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Immutability of strings???

Abhi vijay
Ranch Hand

Joined: Sep 16, 2008
Posts: 509
String s1 = "S1";
String s2 = "S1";

System.out.print("," + (s1==s2));//returns true.

but then when i assign, s1="S2";

then the answer is false.




But how is that possible, here s1 and s2 are pointing to the same String objects(S1), so any change made to s1 should affect the value of s2 as weel, but that is not the case, why???
Tanu Gulati
Ranch Hand

Joined: Oct 06, 2008
Posts: 113

it works like this brother
when you are creating a new string in your program the compiler will check if there is alredy any string with the same name if yes the newly created string will refer to the already created.
Butttttt. once you change content of any of the strings a new string object will be created your reference will point to the newly created object.

thanks,
Tanu Gulati


thanks
Tanu Gulati
Jesper de Jong
Java Cowboy
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Joined: Aug 16, 2005
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praveena reddyk
Greenhorn

Joined: Sep 25, 2008
Posts: 11
String s1="s1";
if you are using a String literal then "s1" will be placed in a String constant pool.
if you assign same value with a new fererence i.e String s2="s1";
it checks to find if there is already "s1" in string constant
pool if it is there it will adjust s2 to that now both s1 and s2
are pointing to the same value "s1". so s1==s2 gives true.

But if you write like this s1="s2"; then if there is no value "s2" in String constant pool it will create a new one(i.e "s2") and adjust the reference s1 to "s2" now s1 is pointing to "s2" and s2 is pointing to "s1" and output is s1==s2 is false.
Jesper de Jong
Java Cowboy
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Joined: Aug 16, 2005
Posts: 14074
    
  16

When you assign a new value to s1, you are not changing the String object that s1 was pointing to; you are only making s1 point to a different String object. s2 will still be pointing to the first String object.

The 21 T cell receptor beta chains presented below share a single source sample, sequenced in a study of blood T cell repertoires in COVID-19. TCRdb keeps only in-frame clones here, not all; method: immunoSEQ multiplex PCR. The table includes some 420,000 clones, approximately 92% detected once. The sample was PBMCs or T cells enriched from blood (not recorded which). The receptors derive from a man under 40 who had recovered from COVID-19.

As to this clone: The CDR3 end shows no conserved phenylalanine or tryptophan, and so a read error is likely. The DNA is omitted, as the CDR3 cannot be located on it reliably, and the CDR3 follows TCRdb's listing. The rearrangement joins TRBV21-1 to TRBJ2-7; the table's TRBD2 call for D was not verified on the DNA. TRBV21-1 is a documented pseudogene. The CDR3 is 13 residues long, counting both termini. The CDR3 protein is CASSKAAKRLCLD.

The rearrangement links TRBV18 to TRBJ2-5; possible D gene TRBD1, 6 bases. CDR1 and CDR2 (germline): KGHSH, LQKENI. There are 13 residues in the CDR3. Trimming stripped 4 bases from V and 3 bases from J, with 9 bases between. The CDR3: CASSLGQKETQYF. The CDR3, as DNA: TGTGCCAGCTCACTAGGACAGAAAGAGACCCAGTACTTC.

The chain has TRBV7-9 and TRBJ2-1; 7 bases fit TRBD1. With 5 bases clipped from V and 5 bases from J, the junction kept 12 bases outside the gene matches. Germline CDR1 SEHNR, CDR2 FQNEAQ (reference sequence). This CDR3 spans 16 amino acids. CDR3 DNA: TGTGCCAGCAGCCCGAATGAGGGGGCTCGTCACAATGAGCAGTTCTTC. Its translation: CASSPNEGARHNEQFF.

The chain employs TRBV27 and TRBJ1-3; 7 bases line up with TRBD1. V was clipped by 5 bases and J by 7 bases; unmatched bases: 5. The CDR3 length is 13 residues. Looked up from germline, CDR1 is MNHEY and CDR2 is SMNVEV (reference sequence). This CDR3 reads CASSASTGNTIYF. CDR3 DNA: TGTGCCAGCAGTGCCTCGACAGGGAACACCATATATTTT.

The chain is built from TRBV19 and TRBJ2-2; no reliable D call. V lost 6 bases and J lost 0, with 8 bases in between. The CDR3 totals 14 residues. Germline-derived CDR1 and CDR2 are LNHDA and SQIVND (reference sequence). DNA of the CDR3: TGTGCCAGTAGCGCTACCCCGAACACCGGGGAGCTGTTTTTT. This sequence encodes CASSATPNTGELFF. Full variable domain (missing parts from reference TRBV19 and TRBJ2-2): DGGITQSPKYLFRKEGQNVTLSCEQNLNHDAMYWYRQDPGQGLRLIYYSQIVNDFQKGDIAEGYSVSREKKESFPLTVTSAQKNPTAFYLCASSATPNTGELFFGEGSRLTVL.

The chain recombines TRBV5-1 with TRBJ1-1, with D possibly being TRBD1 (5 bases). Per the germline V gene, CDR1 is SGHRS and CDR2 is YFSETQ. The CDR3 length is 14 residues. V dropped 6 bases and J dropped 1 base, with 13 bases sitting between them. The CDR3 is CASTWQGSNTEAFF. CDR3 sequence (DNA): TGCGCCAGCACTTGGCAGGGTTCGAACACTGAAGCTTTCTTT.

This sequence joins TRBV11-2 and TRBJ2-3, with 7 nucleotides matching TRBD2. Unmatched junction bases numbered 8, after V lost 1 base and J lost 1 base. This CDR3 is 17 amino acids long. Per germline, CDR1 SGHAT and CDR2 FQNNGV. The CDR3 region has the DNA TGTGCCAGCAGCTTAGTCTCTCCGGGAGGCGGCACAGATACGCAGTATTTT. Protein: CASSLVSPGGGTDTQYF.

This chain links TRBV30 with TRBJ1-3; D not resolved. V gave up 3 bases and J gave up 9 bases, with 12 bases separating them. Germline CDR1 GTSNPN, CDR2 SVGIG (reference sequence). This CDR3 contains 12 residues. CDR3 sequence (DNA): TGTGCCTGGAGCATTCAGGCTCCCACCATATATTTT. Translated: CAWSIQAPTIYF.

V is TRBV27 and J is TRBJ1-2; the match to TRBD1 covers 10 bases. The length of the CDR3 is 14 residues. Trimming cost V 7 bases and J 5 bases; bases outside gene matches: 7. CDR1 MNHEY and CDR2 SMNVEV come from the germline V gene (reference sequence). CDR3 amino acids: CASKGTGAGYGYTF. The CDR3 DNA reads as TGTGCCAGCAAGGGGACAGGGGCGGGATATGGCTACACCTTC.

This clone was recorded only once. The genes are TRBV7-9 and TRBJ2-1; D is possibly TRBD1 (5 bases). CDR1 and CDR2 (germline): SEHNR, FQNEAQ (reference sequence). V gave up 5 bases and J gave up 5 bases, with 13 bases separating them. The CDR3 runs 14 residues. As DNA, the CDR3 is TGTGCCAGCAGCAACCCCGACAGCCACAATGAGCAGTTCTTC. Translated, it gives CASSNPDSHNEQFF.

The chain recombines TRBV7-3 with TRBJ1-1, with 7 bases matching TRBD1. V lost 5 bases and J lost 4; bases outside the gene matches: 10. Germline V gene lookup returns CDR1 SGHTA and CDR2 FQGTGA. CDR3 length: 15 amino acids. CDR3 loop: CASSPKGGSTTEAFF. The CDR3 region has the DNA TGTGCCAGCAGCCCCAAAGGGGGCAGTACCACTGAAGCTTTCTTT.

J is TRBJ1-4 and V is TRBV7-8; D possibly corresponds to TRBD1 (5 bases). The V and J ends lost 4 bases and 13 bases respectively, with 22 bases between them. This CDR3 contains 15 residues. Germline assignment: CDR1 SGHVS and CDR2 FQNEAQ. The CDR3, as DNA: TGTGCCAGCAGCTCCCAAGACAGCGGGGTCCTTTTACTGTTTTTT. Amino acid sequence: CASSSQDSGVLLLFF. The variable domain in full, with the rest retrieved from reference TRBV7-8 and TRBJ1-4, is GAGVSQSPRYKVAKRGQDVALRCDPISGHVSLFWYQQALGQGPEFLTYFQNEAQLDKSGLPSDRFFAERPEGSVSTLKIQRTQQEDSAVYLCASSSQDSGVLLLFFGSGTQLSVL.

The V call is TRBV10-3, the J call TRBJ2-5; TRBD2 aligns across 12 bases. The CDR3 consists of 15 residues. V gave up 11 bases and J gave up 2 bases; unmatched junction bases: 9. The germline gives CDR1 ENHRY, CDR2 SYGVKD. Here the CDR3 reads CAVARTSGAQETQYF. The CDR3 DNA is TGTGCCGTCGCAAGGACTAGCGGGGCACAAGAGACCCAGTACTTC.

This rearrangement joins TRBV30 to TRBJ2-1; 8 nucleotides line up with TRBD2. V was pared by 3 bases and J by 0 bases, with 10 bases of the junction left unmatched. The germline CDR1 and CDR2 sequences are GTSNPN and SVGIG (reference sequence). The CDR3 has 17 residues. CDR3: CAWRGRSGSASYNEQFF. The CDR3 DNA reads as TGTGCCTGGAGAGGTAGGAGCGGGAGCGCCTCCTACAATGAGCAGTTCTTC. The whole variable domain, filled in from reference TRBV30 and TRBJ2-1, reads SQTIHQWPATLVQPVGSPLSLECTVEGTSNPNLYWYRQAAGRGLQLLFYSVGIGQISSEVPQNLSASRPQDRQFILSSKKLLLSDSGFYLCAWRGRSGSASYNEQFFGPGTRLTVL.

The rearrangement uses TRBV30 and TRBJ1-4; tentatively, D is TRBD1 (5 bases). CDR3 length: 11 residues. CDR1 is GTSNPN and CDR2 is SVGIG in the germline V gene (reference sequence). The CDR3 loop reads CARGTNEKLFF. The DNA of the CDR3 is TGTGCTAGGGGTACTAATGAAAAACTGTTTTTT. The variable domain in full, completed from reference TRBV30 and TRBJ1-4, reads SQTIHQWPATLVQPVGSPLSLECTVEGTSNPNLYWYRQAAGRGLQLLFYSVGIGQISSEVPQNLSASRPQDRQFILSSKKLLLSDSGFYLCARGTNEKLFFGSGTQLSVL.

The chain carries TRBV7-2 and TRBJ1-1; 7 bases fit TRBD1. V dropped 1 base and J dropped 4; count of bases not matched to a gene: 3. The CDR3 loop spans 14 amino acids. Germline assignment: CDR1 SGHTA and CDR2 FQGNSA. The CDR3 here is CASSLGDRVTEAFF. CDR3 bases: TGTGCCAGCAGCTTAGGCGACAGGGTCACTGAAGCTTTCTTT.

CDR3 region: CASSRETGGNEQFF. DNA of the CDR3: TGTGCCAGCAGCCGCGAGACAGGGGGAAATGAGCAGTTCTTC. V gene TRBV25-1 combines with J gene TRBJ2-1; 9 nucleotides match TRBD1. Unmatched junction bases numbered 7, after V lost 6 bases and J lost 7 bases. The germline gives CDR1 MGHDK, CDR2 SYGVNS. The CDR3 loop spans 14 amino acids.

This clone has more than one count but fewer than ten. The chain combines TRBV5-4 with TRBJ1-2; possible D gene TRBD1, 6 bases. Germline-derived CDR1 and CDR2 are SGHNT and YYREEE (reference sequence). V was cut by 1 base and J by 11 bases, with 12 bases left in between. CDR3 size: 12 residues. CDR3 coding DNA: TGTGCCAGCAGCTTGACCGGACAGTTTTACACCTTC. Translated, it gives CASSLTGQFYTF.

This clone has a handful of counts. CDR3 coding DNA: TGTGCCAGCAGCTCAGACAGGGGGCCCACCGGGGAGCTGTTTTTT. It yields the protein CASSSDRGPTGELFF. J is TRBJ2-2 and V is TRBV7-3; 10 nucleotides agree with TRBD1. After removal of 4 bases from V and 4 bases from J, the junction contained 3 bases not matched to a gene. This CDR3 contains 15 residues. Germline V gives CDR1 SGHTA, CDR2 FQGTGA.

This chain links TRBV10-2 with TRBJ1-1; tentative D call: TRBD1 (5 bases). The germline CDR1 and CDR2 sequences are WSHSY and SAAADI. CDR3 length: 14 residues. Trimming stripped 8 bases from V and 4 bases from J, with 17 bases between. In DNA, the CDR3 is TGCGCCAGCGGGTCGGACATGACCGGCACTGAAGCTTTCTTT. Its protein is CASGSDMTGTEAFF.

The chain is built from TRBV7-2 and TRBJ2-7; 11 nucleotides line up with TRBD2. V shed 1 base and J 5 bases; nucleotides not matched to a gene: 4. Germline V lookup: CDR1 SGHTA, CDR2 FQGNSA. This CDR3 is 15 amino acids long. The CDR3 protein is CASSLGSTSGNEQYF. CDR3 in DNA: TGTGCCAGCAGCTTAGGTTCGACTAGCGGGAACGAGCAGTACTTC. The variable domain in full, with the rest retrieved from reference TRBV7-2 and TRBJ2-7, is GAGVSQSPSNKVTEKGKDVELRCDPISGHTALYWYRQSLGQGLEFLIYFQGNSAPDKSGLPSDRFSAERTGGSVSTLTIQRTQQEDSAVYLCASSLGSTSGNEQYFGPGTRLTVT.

Paul Beckett
Ranch Hand

Joined: Jun 14, 2008
Posts: 96
Any time you refer to identical String literals, then the jvm will return a reference to the same String object.
The question that you have is really nothing to do with immutability of strings.

Let me explain in a little bit more detail.

String s1 = "S1"; //s1 is a reference to the String "S1"
String s2 = "S1"; //s2 is a reference to the same String "S1"

s1 = "S2"; //s1 is now a reference to the String "S2" but s2 is still a reference to the String "S1".

All you have done is assign s1 to a different object. You have NOT changed the value of the object referenced by s2. This will work the same way for all objects, regardless of whether they are immutable or not.

The way to change the value of a mutable object is to perform an operation on it:
MyObject o = new MyObject();
o.changeMe();
Paul Beckett
Ranch Hand

Joined: Jun 14, 2008
Posts: 96
something else worth adding. It is not normally good practice to use double equals comparison on Strings. Instead use the .equals(Object o) method instead.
The same holds true for all java objects.
[ October 06, 2008: Message edited by: Paul Beckett ]
Abhi vijay
Ranch Hand

Joined: Sep 16, 2008
Posts: 509
Thanks a lot,but i still have a doubt.

class MWC109 {
public static void main(String args[]) {
String a = "A", b = "B", c = a+b, d = a+b;
System.out.print(((a+b)==(a+b)) + ",");
System.out.print((c==d) + ",");
System.out.print(c.equals(d));
}}

the answer is: false,false,true.

But according to what you guys have explained, a+b=AB, (a+b)==(a+b) should be true???
Paul Beckett
Ranch Hand

Joined: Jun 14, 2008
Posts: 96
String literals are returned from the string pool.
However, most of the time when Strings are created (concatenation,toString(), etc) then the result is not returned from the constant pool.

To explain this a bit more, for your line:
String c = a+b;
the compiler will implement string concatenation approximately as follows:
String c = new StringBuffer().append(a).append(b).toString();

If you really want to use the string constant pool then you can use the intern method. I am NOT reccommending that you do it this way but you can implement as follows:
String c = (a+b).intern();
String d = (a+b).intern();
System.out.println(c==d); //should print true
System.out.println(c.equals(d)); //also true

The best way to check that 2 objects are meaningfully equal use the .equals method.
 
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